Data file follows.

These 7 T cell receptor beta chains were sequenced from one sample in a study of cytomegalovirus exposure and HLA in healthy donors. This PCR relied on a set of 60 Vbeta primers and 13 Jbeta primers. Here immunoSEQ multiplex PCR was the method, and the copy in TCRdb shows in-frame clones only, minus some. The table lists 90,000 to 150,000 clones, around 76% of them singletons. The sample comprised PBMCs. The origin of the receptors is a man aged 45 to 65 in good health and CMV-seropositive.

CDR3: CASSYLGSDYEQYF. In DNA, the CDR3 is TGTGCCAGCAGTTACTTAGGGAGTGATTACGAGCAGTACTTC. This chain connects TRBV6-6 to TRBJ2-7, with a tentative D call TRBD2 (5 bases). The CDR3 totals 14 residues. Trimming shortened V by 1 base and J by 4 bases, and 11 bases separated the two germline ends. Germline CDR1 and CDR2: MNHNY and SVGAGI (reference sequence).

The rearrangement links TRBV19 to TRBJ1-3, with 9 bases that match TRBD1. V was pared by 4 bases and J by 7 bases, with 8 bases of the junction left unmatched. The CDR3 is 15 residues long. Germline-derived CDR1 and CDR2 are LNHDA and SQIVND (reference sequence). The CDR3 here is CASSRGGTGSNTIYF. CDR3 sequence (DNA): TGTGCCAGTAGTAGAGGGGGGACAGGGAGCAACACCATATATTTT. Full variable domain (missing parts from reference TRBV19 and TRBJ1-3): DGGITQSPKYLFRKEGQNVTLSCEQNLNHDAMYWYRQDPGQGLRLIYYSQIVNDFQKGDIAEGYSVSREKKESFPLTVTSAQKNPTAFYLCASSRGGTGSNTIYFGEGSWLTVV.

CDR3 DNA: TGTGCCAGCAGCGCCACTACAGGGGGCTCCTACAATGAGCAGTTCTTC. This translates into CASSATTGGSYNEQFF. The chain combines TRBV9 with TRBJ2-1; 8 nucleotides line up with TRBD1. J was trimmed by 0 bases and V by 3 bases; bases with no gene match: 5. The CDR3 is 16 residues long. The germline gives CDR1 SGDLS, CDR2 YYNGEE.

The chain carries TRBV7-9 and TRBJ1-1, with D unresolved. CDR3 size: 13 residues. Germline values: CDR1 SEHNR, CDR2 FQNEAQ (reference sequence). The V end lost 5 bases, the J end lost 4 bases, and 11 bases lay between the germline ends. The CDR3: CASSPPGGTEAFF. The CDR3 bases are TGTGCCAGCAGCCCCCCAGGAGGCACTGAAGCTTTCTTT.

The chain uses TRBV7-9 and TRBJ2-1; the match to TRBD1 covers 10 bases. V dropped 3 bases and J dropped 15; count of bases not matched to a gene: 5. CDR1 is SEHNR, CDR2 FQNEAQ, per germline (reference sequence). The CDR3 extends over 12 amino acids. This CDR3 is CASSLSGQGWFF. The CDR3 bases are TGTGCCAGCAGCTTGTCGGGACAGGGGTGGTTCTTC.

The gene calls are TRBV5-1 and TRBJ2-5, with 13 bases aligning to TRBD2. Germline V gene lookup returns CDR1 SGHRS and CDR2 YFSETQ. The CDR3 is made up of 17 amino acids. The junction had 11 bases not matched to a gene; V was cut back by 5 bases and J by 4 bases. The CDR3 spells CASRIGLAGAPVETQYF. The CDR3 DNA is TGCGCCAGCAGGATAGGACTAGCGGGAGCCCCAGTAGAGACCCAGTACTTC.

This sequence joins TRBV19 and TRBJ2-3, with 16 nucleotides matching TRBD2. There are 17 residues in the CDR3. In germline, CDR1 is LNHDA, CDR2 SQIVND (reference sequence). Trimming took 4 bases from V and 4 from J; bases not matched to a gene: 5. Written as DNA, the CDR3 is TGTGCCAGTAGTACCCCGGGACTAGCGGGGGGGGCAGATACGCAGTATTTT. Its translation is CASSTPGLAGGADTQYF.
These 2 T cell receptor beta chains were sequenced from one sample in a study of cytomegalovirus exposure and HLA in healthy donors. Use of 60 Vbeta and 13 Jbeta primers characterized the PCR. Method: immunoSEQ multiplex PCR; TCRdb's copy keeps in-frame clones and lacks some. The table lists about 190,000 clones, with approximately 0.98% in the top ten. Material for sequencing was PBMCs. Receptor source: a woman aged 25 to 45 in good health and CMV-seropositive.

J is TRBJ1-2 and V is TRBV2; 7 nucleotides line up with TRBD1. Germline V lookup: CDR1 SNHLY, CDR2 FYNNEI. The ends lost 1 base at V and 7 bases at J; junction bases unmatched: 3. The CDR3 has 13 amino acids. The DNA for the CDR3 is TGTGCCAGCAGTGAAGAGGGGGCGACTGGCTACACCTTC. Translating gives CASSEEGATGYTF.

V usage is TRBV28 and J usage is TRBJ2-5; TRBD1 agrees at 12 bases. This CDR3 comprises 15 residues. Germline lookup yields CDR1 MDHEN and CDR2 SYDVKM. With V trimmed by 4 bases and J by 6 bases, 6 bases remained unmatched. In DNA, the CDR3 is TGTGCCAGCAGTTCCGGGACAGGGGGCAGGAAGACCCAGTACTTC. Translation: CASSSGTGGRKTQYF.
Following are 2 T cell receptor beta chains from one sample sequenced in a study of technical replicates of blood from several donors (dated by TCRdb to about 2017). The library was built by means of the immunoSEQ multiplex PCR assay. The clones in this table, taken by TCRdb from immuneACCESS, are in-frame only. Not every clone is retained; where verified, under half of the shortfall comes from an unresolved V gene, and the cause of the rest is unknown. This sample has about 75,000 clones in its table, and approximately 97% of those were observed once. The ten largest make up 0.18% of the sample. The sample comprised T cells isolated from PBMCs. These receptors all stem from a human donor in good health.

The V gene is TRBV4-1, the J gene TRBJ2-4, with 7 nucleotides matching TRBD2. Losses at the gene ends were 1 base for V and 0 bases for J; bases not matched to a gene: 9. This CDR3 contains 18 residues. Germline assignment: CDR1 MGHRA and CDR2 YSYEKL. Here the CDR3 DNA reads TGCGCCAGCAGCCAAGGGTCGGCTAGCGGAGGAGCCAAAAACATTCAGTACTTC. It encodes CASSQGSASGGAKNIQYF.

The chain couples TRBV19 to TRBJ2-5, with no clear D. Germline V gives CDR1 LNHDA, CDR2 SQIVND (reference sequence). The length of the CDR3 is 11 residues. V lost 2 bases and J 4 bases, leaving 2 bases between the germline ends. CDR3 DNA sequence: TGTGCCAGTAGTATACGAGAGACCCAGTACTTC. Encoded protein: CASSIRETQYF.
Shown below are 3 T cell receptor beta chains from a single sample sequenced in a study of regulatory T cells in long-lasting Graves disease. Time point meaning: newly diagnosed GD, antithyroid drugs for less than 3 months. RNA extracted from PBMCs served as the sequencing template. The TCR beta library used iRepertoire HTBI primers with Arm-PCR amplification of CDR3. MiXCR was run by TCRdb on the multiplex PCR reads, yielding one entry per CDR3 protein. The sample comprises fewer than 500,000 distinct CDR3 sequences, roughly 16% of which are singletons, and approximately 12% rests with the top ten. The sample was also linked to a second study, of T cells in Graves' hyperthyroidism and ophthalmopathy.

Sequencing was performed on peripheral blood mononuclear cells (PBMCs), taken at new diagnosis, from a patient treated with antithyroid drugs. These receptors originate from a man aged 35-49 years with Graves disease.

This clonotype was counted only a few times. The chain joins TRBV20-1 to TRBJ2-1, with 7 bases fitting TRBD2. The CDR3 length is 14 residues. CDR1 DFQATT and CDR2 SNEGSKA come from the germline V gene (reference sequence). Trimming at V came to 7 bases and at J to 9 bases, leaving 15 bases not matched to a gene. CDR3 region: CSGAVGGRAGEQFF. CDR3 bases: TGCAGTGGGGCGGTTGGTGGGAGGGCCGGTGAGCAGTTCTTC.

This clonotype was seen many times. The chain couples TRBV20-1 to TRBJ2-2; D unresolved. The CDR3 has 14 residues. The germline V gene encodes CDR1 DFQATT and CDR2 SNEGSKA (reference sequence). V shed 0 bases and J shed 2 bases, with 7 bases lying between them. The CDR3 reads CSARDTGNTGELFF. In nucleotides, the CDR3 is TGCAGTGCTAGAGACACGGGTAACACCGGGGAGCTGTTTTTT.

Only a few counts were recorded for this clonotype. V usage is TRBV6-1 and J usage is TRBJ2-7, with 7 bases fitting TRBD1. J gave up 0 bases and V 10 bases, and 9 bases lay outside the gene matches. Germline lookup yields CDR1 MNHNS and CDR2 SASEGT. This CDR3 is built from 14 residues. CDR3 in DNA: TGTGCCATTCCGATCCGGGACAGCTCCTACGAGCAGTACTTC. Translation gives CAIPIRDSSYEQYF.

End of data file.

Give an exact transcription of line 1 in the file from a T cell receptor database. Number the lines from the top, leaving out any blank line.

These 7 T cell receptor beta chains were sequenced from one sample in a study of cytomegalovirus exposure and HLA in healthy donors. This PCR relied on a set of 60 Vbeta primers and 13 Jbeta primers. Here immunoSEQ multiplex PCR was the method, and the copy in TCRdb shows in-frame clones only, minus some. The table lists 90,000 to 150,000 clones, around 76% of them singletons. The sample comprised PBMCs. The origin of the receptors is a man aged 45 to 65 in good health and CMV-seropositive.